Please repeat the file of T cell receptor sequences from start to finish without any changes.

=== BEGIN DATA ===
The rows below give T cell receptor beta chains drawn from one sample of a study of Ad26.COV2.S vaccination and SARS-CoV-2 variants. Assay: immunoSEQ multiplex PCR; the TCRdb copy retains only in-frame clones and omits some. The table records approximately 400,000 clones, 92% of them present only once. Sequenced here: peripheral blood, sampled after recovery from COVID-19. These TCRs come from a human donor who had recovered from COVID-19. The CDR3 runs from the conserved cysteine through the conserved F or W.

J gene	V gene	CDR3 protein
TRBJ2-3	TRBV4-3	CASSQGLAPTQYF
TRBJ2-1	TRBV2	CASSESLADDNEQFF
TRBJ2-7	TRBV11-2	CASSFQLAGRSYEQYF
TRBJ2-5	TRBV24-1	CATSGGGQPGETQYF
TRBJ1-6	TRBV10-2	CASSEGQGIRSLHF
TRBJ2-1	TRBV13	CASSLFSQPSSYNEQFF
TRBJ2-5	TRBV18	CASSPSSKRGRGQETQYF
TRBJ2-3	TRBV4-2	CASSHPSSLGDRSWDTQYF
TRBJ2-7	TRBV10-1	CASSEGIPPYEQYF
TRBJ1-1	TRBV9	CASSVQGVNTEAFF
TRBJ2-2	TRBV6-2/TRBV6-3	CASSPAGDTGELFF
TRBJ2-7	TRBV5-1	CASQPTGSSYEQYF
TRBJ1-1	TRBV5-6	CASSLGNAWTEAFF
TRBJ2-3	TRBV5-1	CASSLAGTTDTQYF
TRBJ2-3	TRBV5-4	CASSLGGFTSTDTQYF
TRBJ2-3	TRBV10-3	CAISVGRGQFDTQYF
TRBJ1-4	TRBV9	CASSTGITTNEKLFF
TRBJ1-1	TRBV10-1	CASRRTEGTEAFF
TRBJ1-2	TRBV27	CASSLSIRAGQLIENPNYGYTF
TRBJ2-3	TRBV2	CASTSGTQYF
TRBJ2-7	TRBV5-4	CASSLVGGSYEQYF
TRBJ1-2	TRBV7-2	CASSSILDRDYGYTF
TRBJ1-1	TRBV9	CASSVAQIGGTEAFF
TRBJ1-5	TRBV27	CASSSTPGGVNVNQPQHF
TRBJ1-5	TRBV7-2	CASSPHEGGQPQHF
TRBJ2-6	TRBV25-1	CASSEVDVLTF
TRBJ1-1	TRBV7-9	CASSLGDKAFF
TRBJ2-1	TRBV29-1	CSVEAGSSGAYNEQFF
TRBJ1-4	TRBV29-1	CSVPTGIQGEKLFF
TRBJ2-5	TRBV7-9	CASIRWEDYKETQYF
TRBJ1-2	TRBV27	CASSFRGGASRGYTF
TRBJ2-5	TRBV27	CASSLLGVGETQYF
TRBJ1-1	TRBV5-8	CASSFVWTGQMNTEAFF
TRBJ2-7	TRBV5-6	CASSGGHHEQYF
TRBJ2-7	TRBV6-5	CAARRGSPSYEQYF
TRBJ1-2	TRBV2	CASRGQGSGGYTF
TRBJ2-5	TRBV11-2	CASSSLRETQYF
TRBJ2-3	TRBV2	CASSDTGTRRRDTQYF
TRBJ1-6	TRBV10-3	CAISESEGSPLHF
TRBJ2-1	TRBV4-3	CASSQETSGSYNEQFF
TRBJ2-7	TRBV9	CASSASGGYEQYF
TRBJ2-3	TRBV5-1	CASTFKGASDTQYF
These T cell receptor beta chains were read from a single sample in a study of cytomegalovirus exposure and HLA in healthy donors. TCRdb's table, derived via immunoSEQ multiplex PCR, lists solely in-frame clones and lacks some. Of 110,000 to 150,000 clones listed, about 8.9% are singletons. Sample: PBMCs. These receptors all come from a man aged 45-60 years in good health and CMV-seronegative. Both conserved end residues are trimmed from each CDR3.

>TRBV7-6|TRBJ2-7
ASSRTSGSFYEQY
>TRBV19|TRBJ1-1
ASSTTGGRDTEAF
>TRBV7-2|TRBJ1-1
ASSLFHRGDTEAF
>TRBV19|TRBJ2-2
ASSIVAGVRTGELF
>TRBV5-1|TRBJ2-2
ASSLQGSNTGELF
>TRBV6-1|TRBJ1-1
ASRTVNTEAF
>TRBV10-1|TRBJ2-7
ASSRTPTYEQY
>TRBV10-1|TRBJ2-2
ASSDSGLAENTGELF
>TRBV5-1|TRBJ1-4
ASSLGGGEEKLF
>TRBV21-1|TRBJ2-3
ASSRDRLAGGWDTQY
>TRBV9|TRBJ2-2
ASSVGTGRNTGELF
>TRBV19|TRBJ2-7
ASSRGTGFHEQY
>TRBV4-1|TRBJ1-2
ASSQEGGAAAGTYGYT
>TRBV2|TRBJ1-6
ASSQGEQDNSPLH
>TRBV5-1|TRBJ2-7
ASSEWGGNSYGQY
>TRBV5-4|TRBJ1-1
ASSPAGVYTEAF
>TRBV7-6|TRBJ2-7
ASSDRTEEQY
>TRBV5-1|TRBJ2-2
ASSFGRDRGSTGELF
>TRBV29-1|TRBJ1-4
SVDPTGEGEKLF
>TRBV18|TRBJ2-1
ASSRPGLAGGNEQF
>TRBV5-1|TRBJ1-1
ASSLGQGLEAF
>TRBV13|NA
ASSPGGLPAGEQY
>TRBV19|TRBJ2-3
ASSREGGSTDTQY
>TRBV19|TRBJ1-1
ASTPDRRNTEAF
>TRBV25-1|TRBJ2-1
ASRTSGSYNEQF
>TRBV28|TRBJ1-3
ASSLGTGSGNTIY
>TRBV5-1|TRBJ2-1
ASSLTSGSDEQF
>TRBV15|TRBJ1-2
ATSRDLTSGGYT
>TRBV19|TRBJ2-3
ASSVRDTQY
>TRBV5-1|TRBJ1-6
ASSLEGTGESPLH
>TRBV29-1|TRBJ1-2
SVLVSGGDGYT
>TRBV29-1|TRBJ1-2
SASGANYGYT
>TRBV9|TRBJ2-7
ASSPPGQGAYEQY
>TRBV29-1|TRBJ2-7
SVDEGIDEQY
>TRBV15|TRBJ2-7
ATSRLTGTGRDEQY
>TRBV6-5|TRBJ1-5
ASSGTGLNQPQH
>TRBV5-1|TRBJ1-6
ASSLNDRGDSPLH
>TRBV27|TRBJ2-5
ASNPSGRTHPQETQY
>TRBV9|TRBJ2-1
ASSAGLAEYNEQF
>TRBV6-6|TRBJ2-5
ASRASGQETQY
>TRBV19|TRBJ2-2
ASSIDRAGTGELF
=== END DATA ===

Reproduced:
The rows below give T cell receptor beta chains drawn from one sample of a study of Ad26.COV2.S vaccination and SARS-CoV-2 variants. Assay: immunoSEQ multiplex PCR; the TCRdb copy retains only in-frame clones and omits some. The table records approximately 400,000 clones, 92% of them present only once. Sequenced here: peripheral blood, sampled after recovery from COVID-19. These TCRs come from a human donor who had recovered from COVID-19. The CDR3 runs from the conserved cysteine through the conserved F or W.

J gene	V gene	CDR3 protein
TRBJ2-3	TRBV4-3	CASSQGLAPTQYF
TRBJ2-1	TRBV2	CASSESLADDNEQFF
TRBJ2-7	TRBV11-2	CASSFQLAGRSYEQYF
TRBJ2-5	TRBV24-1	CATSGGGQPGETQYF
TRBJ1-6	TRBV10-2	CASSEGQGIRSLHF
TRBJ2-1	TRBV13	CASSLFSQPSSYNEQFF
TRBJ2-5	TRBV18	CASSPSSKRGRGQETQYF
TRBJ2-3	TRBV4-2	CASSHPSSLGDRSWDTQYF
TRBJ2-7	TRBV10-1	CASSEGIPPYEQYF
TRBJ1-1	TRBV9	CASSVQGVNTEAFF
TRBJ2-2	TRBV6-2/TRBV6-3	CASSPAGDTGELFF
TRBJ2-7	TRBV5-1	CASQPTGSSYEQYF
TRBJ1-1	TRBV5-6	CASSLGNAWTEAFF
TRBJ2-3	TRBV5-1	CASSLAGTTDTQYF
TRBJ2-3	TRBV5-4	CASSLGGFTSTDTQYF
TRBJ2-3	TRBV10-3	CAISVGRGQFDTQYF
TRBJ1-4	TRBV9	CASSTGITTNEKLFF
TRBJ1-1	TRBV10-1	CASRRTEGTEAFF
TRBJ1-2	TRBV27	CASSLSIRAGQLIENPNYGYTF
TRBJ2-3	TRBV2	CASTSGTQYF
TRBJ2-7	TRBV5-4	CASSLVGGSYEQYF
TRBJ1-2	TRBV7-2	CASSSILDRDYGYTF
TRBJ1-1	TRBV9	CASSVAQIGGTEAFF
TRBJ1-5	TRBV27	CASSSTPGGVNVNQPQHF
TRBJ1-5	TRBV7-2	CASSPHEGGQPQHF
TRBJ2-6	TRBV25-1	CASSEVDVLTF
TRBJ1-1	TRBV7-9	CASSLGDKAFF
TRBJ2-1	TRBV29-1	CSVEAGSSGAYNEQFF
TRBJ1-4	TRBV29-1	CSVPTGIQGEKLFF
TRBJ2-5	TRBV7-9	CASIRWEDYKETQYF
TRBJ1-2	TRBV27	CASSFRGGASRGYTF
TRBJ2-5	TRBV27	CASSLLGVGETQYF
TRBJ1-1	TRBV5-8	CASSFVWTGQMNTEAFF
TRBJ2-7	TRBV5-6	CASSGGHHEQYF
TRBJ2-7	TRBV6-5	CAARRGSPSYEQYF
TRBJ1-2	TRBV2	CASRGQGSGGYTF
TRBJ2-5	TRBV11-2	CASSSLRETQYF
TRBJ2-3	TRBV2	CASSDTGTRRRDTQYF
TRBJ1-6	TRBV10-3	CAISESEGSPLHF
TRBJ2-1	TRBV4-3	CASSQETSGSYNEQFF
TRBJ2-7	TRBV9	CASSASGGYEQYF
TRBJ2-3	TRBV5-1	CASTFKGASDTQYF
These T cell receptor beta chains were read from a single sample in a study of cytomegalovirus exposure and HLA in healthy donors. TCRdb's table, derived via immunoSEQ multiplex PCR, lists solely in-frame clones and lacks some. Of 110,000 to 150,000 clones listed, about 8.9% are singletons. Sample: PBMCs. These receptors all come from a man aged 45-60 years in good health and CMV-seronegative. Both conserved end residues are trimmed from each CDR3.

>TRBV7-6|TRBJ2-7
ASSRTSGSFYEQY
>TRBV19|TRBJ1-1
ASSTTGGRDTEAF
>TRBV7-2|TRBJ1-1
ASSLFHRGDTEAF
>TRBV19|TRBJ2-2
ASSIVAGVRTGELF
>TRBV5-1|TRBJ2-2
ASSLQGSNTGELF
>TRBV6-1|TRBJ1-1
ASRTVNTEAF
>TRBV10-1|TRBJ2-7
ASSRTPTYEQY
>TRBV10-1|TRBJ2-2
ASSDSGLAENTGELF
>TRBV5-1|TRBJ1-4
ASSLGGGEEKLF
>TRBV21-1|TRBJ2-3
ASSRDRLAGGWDTQY
>TRBV9|TRBJ2-2
ASSVGTGRNTGELF
>TRBV19|TRBJ2-7
ASSRGTGFHEQY
>TRBV4-1|TRBJ1-2
ASSQEGGAAAGTYGYT
>TRBV2|TRBJ1-6
ASSQGEQDNSPLH
>TRBV5-1|TRBJ2-7
ASSEWGGNSYGQY
>TRBV5-4|TRBJ1-1
ASSPAGVYTEAF
>TRBV7-6|TRBJ2-7
ASSDRTEEQY
>TRBV5-1|TRBJ2-2
ASSFGRDRGSTGELF
>TRBV29-1|TRBJ1-4
SVDPTGEGEKLF
>TRBV18|TRBJ2-1
ASSRPGLAGGNEQF
>TRBV5-1|TRBJ1-1
ASSLGQGLEAF
>TRBV13|NA
ASSPGGLPAGEQY
>TRBV19|TRBJ2-3
ASSREGGSTDTQY
>TRBV19|TRBJ1-1
ASTPDRRNTEAF
>TRBV25-1|TRBJ2-1
ASRTSGSYNEQF
>TRBV28|TRBJ1-3
ASSLGTGSGNTIY
>TRBV5-1|TRBJ2-1
ASSLTSGSDEQF
>TRBV15|TRBJ1-2
ATSRDLTSGGYT
>TRBV19|TRBJ2-3
ASSVRDTQY
>TRBV5-1|TRBJ1-6
ASSLEGTGESPLH
>TRBV29-1|TRBJ1-2
SVLVSGGDGYT
>TRBV29-1|TRBJ1-2
SASGANYGYT
>TRBV9|TRBJ2-7
ASSPPGQGAYEQY
>TRBV29-1|TRBJ2-7
SVDEGIDEQY
>TRBV15|TRBJ2-7
ATSRLTGTGRDEQY
>TRBV6-5|TRBJ1-5
ASSGTGLNQPQH
>TRBV5-1|TRBJ1-6
ASSLNDRGDSPLH
>TRBV27|TRBJ2-5
ASNPSGRTHPQETQY
>TRBV9|TRBJ2-1
ASSAGLAEYNEQF
>TRBV6-6|TRBJ2-5
ASRASGQETQY
>TRBV19|TRBJ2-2
ASSIDRAGTGELF